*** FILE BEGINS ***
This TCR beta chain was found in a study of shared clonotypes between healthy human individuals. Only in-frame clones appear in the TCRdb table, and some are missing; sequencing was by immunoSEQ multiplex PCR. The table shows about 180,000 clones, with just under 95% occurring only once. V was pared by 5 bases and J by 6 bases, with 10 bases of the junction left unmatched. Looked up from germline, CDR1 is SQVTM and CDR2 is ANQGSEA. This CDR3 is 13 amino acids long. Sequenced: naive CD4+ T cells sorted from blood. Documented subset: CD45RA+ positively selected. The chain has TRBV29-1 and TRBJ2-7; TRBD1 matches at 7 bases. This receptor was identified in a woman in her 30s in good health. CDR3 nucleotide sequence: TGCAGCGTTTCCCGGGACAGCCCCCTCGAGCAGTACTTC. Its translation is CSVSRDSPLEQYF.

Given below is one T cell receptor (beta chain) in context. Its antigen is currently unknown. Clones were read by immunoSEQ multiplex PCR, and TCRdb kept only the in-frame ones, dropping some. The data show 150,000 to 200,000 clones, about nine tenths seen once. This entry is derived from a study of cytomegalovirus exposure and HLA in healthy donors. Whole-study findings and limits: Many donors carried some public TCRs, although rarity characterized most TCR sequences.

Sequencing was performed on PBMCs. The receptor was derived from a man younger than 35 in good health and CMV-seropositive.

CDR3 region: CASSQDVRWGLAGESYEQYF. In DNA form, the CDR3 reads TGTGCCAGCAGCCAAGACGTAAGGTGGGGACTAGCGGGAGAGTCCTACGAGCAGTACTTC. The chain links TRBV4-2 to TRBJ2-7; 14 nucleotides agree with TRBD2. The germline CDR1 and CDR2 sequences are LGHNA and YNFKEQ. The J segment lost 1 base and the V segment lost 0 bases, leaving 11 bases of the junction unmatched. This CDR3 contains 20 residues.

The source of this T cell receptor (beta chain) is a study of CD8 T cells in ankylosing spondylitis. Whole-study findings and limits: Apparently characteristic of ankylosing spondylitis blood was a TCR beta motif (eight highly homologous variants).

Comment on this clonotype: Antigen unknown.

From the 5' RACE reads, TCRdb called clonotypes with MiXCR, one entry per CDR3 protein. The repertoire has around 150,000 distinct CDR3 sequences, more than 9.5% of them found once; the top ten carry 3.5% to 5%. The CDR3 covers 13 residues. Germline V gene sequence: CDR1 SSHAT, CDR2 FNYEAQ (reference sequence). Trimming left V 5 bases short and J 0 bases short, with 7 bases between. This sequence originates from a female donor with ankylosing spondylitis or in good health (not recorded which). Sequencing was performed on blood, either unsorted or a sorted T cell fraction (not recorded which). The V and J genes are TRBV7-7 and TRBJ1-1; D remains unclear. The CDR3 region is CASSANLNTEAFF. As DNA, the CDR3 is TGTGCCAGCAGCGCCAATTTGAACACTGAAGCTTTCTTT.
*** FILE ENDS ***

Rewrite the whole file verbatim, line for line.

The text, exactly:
This TCR beta chain was found in a study of shared clonotypes between healthy human individuals. Only in-frame clones appear in the TCRdb table, and some are missing; sequencing was by immunoSEQ multiplex PCR. The table shows about 180,000 clones, with just under 95% occurring only once. V was pared by 5 bases and J by 6 bases, with 10 bases of the junction left unmatched. Looked up from germline, CDR1 is SQVTM and CDR2 is ANQGSEA. This CDR3 is 13 amino acids long. Sequenced: naive CD4+ T cells sorted from blood. Documented subset: CD45RA+ positively selected. The chain has TRBV29-1 and TRBJ2-7; TRBD1 matches at 7 bases. This receptor was identified in a woman in her 30s in good health. CDR3 nucleotide sequence: TGCAGCGTTTCCCGGGACAGCCCCCTCGAGCAGTACTTC. Its translation is CSVSRDSPLEQYF.

Given below is one T cell receptor (beta chain) in context. Its antigen is currently unknown. Clones were read by immunoSEQ multiplex PCR, and TCRdb kept only the in-frame ones, dropping some. The data show 150,000 to 200,000 clones, about nine tenths seen once. This entry is derived from a study of cytomegalovirus exposure and HLA in healthy donors. Whole-study findings and limits: Many donors carried some public TCRs, although rarity characterized most TCR sequences.

Sequencing was performed on PBMCs. The receptor was derived from a man younger than 35 in good health and CMV-seropositive.

CDR3 region: CASSQDVRWGLAGESYEQYF. In DNA form, the CDR3 reads TGTGCCAGCAGCCAAGACGTAAGGTGGGGACTAGCGGGAGAGTCCTACGAGCAGTACTTC. The chain links TRBV4-2 to TRBJ2-7; 14 nucleotides agree with TRBD2. The germline CDR1 and CDR2 sequences are LGHNA and YNFKEQ. The J segment lost 1 base and the V segment lost 0 bases, leaving 11 bases of the junction unmatched. This CDR3 contains 20 residues.

The source of this T cell receptor (beta chain) is a study of CD8 T cells in ankylosing spondylitis. Whole-study findings and limits: Apparently characteristic of ankylosing spondylitis blood was a TCR beta motif (eight highly homologous variants).

Comment on this clonotype: Antigen unknown.

From the 5' RACE reads, TCRdb called clonotypes with MiXCR, one entry per CDR3 protein. The repertoire has around 150,000 distinct CDR3 sequences, more than 9.5% of them found once; the top ten carry 3.5% to 5%. The CDR3 covers 13 residues. Germline V gene sequence: CDR1 SSHAT, CDR2 FNYEAQ (reference sequence). Trimming left V 5 bases short and J 0 bases short, with 7 bases between. This sequence originates from a female donor with ankylosing spondylitis or in good health (not recorded which). Sequencing was performed on blood, either unsorted or a sorted T cell fraction (not recorded which). The V and J genes are TRBV7-7 and TRBJ1-1; D remains unclear. The CDR3 region is CASSANLNTEAFF. As DNA, the CDR3 is TGTGCCAGCAGCGCCAATTTGAACACTGAAGCTTTCTTT.